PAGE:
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Birth is Unpredictable. *AND* Plannable.

Updated: Oct 27, 2021


"What? You're planning to go to college? That would be so cool. But just remember to be flexible. Things don't always work out like you planned, and you don't want to be disappointed."


"Oh, you want to have stroganoff for dinner? Just remember that even if you buy the ingredients and do everything right, it might not taste how you thought. It's good to have a backup plan. Last time I made stroganoff, everything went great until I burned it. It could happen to you."


"You're training for a marathon? Whoa, that sounds really hard. You know, you don't have to be a hero. Why would you put yourself through that?"


WHAT IF this is the way people responded to you when you announced your plans for your life, for the weekend, or even for dinner?



Life is unpredictable. That doesn't mean we don't make plans.


When we are planning our educational or career paths, no one stops us in our tracks warning us that things might not go as planned, worrying that we will be disappointed. Even though it's true! Things fall apart sometimes! Disappointment is a part of life! We accept this, and we keep planning.


What if instead of planning for college we said, "I'm just going to go with the flow, and see what happens." Would we take the initiative to research different colleges? Apply for scholarships? Study for the SAT? Network with helpful mentors, explore areas of study, or build a portfolio? The idea is ridiculousno one who has any hope of going to college is going to just "see what happens."


It isn't all our fault when we think this way about birth. Our society tends to view birth as dangerous and women's bodies as untrustworthy. Women tell us all the time that they aren't going to make plans for their birth because they know that birth is unpredictable, and they know they need to be accepting. Great! Being accepting and making a plan are not mutually exclusive.


Here are some things you have control over even when birth is uncontrollable:

  1. Who will be in the room with you. Who will you choose to support you emotionally through every stage of pregnancy and birth? What family members will bring you strength and comfort? Will you hire a doula? Who will choose to support you with medical advice and, if necessary, intervention? You don't have to go with whoever your insurance covers, whoever works nearest to you, or whoever your friend recommended—hunt around for the people who are a really good fit. The people who bring you peace and confidence, who are aligned with your vision and values, and who treat you with respect.

  2. How you prepare your body and mind. Excellent prenatal nutrition and movement cannot prevent every complication of pregnancy or birth, but they absolutely make complications less likely. Brain-training programs like Gentle Birth or Hypnobabies can change the neural pathways in your brain to be—yes—accepting, and relaxed. Learning everything you can about the birth process and about your birth options will help you make decisions confidently, and will help you "go with the flow" because you understand the flow.

  3. How you communicate with your provider. Some women are afraid of unexpected physiologic complications in birth. Some are afraid of being pushed into unnecessary interventions. Both fears can be greatly reduced by learning how to communicate effectively with your midwife, doctor, or nurse. More posts on this in the future! We offer lots of tools for positive communication in our Intentional Birth program. The most important tool is to ask lots of questions, and to get a second opinion when something doesn't feel right.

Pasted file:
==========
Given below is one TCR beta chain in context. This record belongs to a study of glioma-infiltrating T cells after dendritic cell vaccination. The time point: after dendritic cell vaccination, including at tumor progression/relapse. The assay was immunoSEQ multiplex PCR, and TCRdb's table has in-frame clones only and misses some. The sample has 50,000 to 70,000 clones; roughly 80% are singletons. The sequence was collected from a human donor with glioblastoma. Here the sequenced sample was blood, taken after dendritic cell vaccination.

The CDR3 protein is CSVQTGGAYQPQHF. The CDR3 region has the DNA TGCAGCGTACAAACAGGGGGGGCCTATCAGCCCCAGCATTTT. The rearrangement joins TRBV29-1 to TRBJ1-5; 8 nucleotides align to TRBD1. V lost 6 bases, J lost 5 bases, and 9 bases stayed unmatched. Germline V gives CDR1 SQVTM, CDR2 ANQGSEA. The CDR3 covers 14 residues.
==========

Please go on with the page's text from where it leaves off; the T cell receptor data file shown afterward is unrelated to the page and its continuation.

4. What interventions you will receive. Many women do not realize that every decision surrounding their bodies and babies is in their hands. You legally must give your consent for a medical intervention to be performed. Sometimes care providers will carelessly use language that suggests you "have to" do something, or you "are not allowed" to do another thing. This is not true. You can remind them of your decision-making role by asking lots of questions, thanking them for their advice, and taking time with your partner to discuss what you feel is the right course of action.

  5. So many tiny details. These might seem trivial, but when women tell us their birth stories, they often mention what they remember touching, listening to, smelling, eating, or wearing. When you are in your most primal state (ahem, birth) your senses are heightened. Plan to fill them with things that bring you comfort, familiarity, or a feeling of being loved and safe.

Going with the flow of birth is a really good idea. To us this means that you recognize your birth pattern might not be like someone else's, and that you can trust your body and your baby to work together safely. Very rarely, we are called upon to change our plan and birth in a different way or a different place. But that's okay, because we knew that could happen when we made our plan, and we were prepared for contingencies.


Going with the flow of birth is not the same as going with the flow of your particular hospital's policies, which are not always evidence-based. We aren't telling you to refuse every intervention or go against your care provider's experienced advice. What we are saying is that you deserve individualized care, and the way to get it is to learn your options, and to make a plan that reflects your values, preferences, needs, and future hopes. Because you matter.


For more on how to make a birth plan, and preparing your mind, body, and team for birth, check out our comprehensive online program, Intentional Birth.

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